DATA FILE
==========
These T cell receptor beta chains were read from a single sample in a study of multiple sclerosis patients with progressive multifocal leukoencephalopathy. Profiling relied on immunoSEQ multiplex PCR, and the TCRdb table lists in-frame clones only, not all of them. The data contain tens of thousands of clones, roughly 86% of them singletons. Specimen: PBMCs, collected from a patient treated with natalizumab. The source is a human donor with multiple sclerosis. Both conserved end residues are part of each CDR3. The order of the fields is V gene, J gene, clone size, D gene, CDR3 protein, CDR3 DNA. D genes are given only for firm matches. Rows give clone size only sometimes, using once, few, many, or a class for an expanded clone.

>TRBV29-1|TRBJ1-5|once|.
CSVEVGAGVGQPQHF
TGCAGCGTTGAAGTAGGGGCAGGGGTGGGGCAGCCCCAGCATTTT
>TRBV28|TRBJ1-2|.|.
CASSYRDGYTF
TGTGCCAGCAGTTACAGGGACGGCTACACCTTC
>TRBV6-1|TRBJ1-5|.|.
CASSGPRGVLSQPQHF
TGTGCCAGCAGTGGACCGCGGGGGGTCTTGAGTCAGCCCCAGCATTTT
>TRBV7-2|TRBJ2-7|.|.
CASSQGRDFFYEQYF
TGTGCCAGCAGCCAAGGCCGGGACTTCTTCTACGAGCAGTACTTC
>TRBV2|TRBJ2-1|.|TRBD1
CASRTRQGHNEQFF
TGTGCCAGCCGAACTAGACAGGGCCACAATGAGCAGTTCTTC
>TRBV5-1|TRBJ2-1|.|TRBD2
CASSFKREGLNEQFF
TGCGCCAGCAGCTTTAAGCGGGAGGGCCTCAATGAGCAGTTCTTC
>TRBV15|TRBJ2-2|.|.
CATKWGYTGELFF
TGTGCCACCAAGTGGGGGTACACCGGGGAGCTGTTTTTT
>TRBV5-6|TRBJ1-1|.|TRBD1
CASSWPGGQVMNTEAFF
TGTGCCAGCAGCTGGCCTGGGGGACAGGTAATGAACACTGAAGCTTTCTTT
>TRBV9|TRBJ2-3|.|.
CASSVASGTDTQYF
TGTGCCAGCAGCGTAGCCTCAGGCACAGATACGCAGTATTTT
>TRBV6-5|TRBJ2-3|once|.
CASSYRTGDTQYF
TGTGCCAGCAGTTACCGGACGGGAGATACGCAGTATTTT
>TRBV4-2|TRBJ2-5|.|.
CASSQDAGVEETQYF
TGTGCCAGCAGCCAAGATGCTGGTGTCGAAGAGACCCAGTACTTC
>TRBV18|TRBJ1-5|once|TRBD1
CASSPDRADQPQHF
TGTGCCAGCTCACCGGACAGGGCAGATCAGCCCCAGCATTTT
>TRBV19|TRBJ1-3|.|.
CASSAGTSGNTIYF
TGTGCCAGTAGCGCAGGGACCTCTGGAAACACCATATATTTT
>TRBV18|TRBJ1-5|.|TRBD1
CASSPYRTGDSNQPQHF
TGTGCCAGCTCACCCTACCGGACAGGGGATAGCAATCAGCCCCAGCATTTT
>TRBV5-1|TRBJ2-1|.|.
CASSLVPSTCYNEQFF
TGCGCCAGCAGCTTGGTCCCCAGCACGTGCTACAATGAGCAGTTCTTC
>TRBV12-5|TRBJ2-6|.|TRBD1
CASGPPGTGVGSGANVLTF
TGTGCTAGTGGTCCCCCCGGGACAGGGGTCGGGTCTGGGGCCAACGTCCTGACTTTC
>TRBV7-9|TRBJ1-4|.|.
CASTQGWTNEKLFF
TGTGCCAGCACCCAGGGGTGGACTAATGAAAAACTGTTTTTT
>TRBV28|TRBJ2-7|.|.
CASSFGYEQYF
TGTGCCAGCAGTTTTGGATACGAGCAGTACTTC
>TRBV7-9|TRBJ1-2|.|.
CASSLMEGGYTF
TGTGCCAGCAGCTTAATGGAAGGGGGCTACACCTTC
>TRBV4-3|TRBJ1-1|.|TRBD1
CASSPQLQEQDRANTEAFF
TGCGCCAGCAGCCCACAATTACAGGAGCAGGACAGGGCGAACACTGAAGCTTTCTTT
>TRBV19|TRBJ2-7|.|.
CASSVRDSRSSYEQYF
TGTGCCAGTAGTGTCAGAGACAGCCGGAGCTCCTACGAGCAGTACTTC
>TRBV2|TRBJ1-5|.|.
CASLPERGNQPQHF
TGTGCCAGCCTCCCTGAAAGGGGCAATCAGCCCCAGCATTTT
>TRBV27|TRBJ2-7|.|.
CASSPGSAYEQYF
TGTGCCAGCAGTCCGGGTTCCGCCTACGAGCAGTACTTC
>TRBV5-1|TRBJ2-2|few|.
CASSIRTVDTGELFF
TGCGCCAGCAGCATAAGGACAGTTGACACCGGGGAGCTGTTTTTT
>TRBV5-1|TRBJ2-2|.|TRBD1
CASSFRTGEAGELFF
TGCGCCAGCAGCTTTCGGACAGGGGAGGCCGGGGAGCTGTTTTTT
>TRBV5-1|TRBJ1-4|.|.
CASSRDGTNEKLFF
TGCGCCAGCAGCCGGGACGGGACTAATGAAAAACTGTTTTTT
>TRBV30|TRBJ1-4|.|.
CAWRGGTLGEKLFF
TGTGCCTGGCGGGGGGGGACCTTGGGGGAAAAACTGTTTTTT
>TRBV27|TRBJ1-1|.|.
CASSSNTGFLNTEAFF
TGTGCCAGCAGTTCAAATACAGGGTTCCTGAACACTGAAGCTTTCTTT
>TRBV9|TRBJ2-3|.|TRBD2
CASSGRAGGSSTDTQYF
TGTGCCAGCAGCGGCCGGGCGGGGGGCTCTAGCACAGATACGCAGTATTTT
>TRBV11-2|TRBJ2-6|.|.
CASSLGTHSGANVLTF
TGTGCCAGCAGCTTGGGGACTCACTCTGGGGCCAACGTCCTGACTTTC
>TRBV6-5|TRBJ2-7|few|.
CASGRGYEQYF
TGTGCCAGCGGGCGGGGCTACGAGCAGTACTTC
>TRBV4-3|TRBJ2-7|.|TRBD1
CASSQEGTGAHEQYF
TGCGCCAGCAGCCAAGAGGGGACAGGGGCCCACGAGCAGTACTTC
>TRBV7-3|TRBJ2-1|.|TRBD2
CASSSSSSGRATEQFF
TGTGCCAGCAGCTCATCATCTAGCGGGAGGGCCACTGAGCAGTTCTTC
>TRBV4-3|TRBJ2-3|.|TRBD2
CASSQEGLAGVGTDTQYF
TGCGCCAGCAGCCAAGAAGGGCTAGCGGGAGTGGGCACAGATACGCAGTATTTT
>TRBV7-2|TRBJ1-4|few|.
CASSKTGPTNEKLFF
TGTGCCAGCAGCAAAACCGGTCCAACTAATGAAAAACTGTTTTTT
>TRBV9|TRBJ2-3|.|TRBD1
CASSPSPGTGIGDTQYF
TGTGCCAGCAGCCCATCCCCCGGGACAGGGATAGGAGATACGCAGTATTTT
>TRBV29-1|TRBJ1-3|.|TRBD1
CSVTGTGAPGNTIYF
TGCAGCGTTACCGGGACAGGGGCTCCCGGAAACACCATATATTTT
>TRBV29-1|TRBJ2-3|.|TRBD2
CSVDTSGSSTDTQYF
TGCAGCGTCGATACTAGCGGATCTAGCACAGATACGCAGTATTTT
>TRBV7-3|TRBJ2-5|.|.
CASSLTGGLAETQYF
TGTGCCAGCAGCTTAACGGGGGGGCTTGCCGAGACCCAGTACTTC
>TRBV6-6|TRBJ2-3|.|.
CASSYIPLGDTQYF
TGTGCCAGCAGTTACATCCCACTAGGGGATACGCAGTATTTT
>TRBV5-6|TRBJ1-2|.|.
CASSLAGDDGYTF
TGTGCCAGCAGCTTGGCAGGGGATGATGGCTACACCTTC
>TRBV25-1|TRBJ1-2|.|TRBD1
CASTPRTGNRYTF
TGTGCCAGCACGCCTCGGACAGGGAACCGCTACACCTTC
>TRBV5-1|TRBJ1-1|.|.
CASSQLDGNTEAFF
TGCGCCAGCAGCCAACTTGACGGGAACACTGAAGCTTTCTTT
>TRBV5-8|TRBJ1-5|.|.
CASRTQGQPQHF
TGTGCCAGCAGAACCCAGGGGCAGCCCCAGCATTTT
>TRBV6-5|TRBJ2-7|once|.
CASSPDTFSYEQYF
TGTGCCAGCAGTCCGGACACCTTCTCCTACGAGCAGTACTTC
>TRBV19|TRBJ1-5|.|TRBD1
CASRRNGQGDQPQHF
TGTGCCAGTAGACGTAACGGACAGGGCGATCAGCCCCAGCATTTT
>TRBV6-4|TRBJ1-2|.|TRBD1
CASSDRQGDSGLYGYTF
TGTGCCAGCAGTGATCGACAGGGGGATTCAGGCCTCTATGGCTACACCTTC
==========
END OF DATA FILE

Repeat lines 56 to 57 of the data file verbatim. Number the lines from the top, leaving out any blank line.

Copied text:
>TRBV7-9|TRBJ1-2|.|.
CASSLMEGGYTF